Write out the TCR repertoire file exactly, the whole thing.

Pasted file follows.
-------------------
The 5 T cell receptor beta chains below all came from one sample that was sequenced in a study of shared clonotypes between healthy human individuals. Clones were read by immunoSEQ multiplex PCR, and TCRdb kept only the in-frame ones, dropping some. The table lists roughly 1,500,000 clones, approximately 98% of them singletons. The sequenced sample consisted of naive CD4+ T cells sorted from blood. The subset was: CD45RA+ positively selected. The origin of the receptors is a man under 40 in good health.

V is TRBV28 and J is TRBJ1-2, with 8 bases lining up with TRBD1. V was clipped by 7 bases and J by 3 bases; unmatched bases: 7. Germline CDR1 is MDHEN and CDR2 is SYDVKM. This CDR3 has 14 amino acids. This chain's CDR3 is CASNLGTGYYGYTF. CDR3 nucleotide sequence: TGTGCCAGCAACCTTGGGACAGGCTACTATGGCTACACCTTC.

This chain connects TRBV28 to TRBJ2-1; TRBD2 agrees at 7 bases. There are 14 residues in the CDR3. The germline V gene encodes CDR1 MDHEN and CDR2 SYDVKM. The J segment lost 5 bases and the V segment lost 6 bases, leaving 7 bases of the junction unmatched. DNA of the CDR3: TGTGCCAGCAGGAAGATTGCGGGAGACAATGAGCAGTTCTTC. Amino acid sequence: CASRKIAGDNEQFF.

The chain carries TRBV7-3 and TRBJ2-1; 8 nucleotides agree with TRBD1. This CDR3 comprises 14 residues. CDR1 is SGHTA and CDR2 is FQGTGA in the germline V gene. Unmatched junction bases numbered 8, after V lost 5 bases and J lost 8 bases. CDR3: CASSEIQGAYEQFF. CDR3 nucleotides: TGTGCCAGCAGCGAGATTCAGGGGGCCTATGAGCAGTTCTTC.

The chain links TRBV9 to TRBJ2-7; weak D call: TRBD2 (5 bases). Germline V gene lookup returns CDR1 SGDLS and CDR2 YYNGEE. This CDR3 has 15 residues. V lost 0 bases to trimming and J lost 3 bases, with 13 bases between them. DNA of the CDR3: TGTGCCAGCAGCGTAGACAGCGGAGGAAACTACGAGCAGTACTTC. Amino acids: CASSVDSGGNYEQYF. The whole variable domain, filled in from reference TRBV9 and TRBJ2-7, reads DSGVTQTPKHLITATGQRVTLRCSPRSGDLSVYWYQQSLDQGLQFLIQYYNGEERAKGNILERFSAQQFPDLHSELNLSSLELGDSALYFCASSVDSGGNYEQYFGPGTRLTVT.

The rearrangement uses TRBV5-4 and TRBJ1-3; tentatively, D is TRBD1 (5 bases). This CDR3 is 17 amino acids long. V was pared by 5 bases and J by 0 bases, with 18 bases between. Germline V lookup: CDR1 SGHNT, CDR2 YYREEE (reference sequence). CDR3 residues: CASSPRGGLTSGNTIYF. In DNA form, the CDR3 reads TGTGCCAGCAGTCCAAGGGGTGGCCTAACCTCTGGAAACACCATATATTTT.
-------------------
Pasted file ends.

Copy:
The 5 T cell receptor beta chains below all came from one sample that was sequenced in a study of shared clonotypes between healthy human individuals. Clones were read by immunoSEQ multiplex PCR, and TCRdb kept only the in-frame ones, dropping some. The table lists roughly 1,500,000 clones, approximately 98% of them singletons. The sequenced sample consisted of naive CD4+ T cells sorted from blood. The subset was: CD45RA+ positively selected. The origin of the receptors is a man under 40 in good health.

V is TRBV28 and J is TRBJ1-2, with 8 bases lining up with TRBD1. V was clipped by 7 bases and J by 3 bases; unmatched bases: 7. Germline CDR1 is MDHEN and CDR2 is SYDVKM. This CDR3 has 14 amino acids. This chain's CDR3 is CASNLGTGYYGYTF. CDR3 nucleotide sequence: TGTGCCAGCAACCTTGGGACAGGCTACTATGGCTACACCTTC.

This chain connects TRBV28 to TRBJ2-1; TRBD2 agrees at 7 bases. There are 14 residues in the CDR3. The germline V gene encodes CDR1 MDHEN and CDR2 SYDVKM. The J segment lost 5 bases and the V segment lost 6 bases, leaving 7 bases of the junction unmatched. DNA of the CDR3: TGTGCCAGCAGGAAGATTGCGGGAGACAATGAGCAGTTCTTC. Amino acid sequence: CASRKIAGDNEQFF.

The chain carries TRBV7-3 and TRBJ2-1; 8 nucleotides agree with TRBD1. This CDR3 comprises 14 residues. CDR1 is SGHTA and CDR2 is FQGTGA in the germline V gene. Unmatched junction bases numbered 8, after V lost 5 bases and J lost 8 bases. CDR3: CASSEIQGAYEQFF. CDR3 nucleotides: TGTGCCAGCAGCGAGATTCAGGGGGCCTATGAGCAGTTCTTC.

The chain links TRBV9 to TRBJ2-7; weak D call: TRBD2 (5 bases). Germline V gene lookup returns CDR1 SGDLS and CDR2 YYNGEE. This CDR3 has 15 residues. V lost 0 bases to trimming and J lost 3 bases, with 13 bases between them. DNA of the CDR3: TGTGCCAGCAGCGTAGACAGCGGAGGAAACTACGAGCAGTACTTC. Amino acids: CASSVDSGGNYEQYF. The whole variable domain, filled in from reference TRBV9 and TRBJ2-7, reads DSGVTQTPKHLITATGQRVTLRCSPRSGDLSVYWYQQSLDQGLQFLIQYYNGEERAKGNILERFSAQQFPDLHSELNLSSLELGDSALYFCASSVDSGGNYEQYFGPGTRLTVT.

The rearrangement uses TRBV5-4 and TRBJ1-3; tentatively, D is TRBD1 (5 bases). This CDR3 is 17 amino acids long. V was pared by 5 bases and J by 0 bases, with 18 bases between. Germline V lookup: CDR1 SGHNT, CDR2 YYREEE (reference sequence). CDR3 residues: CASSPRGGLTSGNTIYF. In DNA form, the CDR3 reads TGTGCCAGCAGTCCAAGGGGTGGCCTAACCTCTGGAAACACCATATATTTT.